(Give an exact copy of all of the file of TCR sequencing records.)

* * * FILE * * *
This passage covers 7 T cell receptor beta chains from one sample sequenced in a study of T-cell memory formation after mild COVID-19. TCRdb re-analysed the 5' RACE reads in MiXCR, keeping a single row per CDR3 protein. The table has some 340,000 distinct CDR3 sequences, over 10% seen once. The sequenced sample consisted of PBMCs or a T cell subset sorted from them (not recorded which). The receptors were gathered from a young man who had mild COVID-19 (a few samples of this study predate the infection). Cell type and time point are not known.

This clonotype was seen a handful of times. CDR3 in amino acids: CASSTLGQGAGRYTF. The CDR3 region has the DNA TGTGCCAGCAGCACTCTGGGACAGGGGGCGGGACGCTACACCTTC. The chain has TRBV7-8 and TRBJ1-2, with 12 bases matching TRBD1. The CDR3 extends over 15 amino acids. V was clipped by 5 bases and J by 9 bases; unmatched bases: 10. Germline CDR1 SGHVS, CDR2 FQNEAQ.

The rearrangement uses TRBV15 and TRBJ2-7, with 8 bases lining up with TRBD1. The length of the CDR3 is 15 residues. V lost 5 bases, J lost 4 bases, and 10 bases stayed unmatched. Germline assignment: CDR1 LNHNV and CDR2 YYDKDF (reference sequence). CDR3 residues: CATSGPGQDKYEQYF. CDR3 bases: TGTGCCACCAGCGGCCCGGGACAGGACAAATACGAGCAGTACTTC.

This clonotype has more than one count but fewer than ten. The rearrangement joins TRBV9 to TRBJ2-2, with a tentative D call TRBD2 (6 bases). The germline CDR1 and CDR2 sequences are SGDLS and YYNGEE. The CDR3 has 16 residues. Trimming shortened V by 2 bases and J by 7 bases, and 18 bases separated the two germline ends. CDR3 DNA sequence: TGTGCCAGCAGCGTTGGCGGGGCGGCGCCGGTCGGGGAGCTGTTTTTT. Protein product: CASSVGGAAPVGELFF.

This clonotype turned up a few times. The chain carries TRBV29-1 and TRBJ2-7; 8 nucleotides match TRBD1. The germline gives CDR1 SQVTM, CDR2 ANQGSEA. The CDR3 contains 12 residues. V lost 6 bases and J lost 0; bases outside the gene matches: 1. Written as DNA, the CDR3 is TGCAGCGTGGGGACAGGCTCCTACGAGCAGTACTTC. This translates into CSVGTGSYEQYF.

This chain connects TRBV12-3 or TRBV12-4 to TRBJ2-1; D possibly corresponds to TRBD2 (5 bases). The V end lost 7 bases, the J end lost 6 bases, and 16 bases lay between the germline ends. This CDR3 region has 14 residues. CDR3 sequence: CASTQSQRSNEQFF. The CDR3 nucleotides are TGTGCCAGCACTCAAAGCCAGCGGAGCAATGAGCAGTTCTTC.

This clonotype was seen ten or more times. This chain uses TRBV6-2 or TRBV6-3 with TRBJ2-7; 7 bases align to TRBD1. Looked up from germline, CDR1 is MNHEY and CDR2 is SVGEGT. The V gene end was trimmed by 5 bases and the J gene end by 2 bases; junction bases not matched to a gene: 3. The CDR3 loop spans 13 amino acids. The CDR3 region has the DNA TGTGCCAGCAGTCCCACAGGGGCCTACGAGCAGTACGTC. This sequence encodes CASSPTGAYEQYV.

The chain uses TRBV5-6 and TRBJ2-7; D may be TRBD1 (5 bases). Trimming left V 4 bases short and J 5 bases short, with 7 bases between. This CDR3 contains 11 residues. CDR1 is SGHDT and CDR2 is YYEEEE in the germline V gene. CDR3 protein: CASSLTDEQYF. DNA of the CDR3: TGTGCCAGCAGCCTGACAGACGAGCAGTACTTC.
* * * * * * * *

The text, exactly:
This passage covers 7 T cell receptor beta chains from one sample sequenced in a study of T-cell memory formation after mild COVID-19. TCRdb re-analysed the 5' RACE reads in MiXCR, keeping a single row per CDR3 protein. The table has some 340,000 distinct CDR3 sequences, over 10% seen once. The sequenced sample consisted of PBMCs or a T cell subset sorted from them (not recorded which). The receptors were gathered from a young man who had mild COVID-19 (a few samples of this study predate the infection). Cell type and time point are not known.

This clonotype was seen a handful of times. CDR3 in amino acids: CASSTLGQGAGRYTF. The CDR3 region has the DNA TGTGCCAGCAGCACTCTGGGACAGGGGGCGGGACGCTACACCTTC. The chain has TRBV7-8 and TRBJ1-2, with 12 bases matching TRBD1. The CDR3 extends over 15 amino acids. V was clipped by 5 bases and J by 9 bases; unmatched bases: 10. Germline CDR1 SGHVS, CDR2 FQNEAQ.

The rearrangement uses TRBV15 and TRBJ2-7, with 8 bases lining up with TRBD1. The length of the CDR3 is 15 residues. V lost 5 bases, J lost 4 bases, and 10 bases stayed unmatched. Germline assignment: CDR1 LNHNV and CDR2 YYDKDF (reference sequence). CDR3 residues: CATSGPGQDKYEQYF. CDR3 bases: TGTGCCACCAGCGGCCCGGGACAGGACAAATACGAGCAGTACTTC.

This clonotype has more than one count but fewer than ten. The rearrangement joins TRBV9 to TRBJ2-2, with a tentative D call TRBD2 (6 bases). The germline CDR1 and CDR2 sequences are SGDLS and YYNGEE. The CDR3 has 16 residues. Trimming shortened V by 2 bases and J by 7 bases, and 18 bases separated the two germline ends. CDR3 DNA sequence: TGTGCCAGCAGCGTTGGCGGGGCGGCGCCGGTCGGGGAGCTGTTTTTT. Protein product: CASSVGGAAPVGELFF.

This clonotype turned up a few times. The chain carries TRBV29-1 and TRBJ2-7; 8 nucleotides match TRBD1. The germline gives CDR1 SQVTM, CDR2 ANQGSEA. The CDR3 contains 12 residues. V lost 6 bases and J lost 0; bases outside the gene matches: 1. Written as DNA, the CDR3 is TGCAGCGTGGGGACAGGCTCCTACGAGCAGTACTTC. This translates into CSVGTGSYEQYF.

This chain connects TRBV12-3 or TRBV12-4 to TRBJ2-1; D possibly corresponds to TRBD2 (5 bases). The V end lost 7 bases, the J end lost 6 bases, and 16 bases lay between the germline ends. This CDR3 region has 14 residues. CDR3 sequence: CASTQSQRSNEQFF. The CDR3 nucleotides are TGTGCCAGCACTCAAAGCCAGCGGAGCAATGAGCAGTTCTTC.

This clonotype was seen ten or more times. This chain uses TRBV6-2 or TRBV6-3 with TRBJ2-7; 7 bases align to TRBD1. Looked up from germline, CDR1 is MNHEY and CDR2 is SVGEGT. The V gene end was trimmed by 5 bases and the J gene end by 2 bases; junction bases not matched to a gene: 3. The CDR3 loop spans 13 amino acids. The CDR3 region has the DNA TGTGCCAGCAGTCCCACAGGGGCCTACGAGCAGTACGTC. This sequence encodes CASSPTGAYEQYV.

The chain uses TRBV5-6 and TRBJ2-7; D may be TRBD1 (5 bases). Trimming left V 4 bases short and J 5 bases short, with 7 bases between. This CDR3 contains 11 residues. CDR1 is SGHDT and CDR2 is YYEEEE in the germline V gene. CDR3 protein: CASSLTDEQYF. DNA of the CDR3: TGTGCCAGCAGCCTGACAGACGAGCAGTACTTC.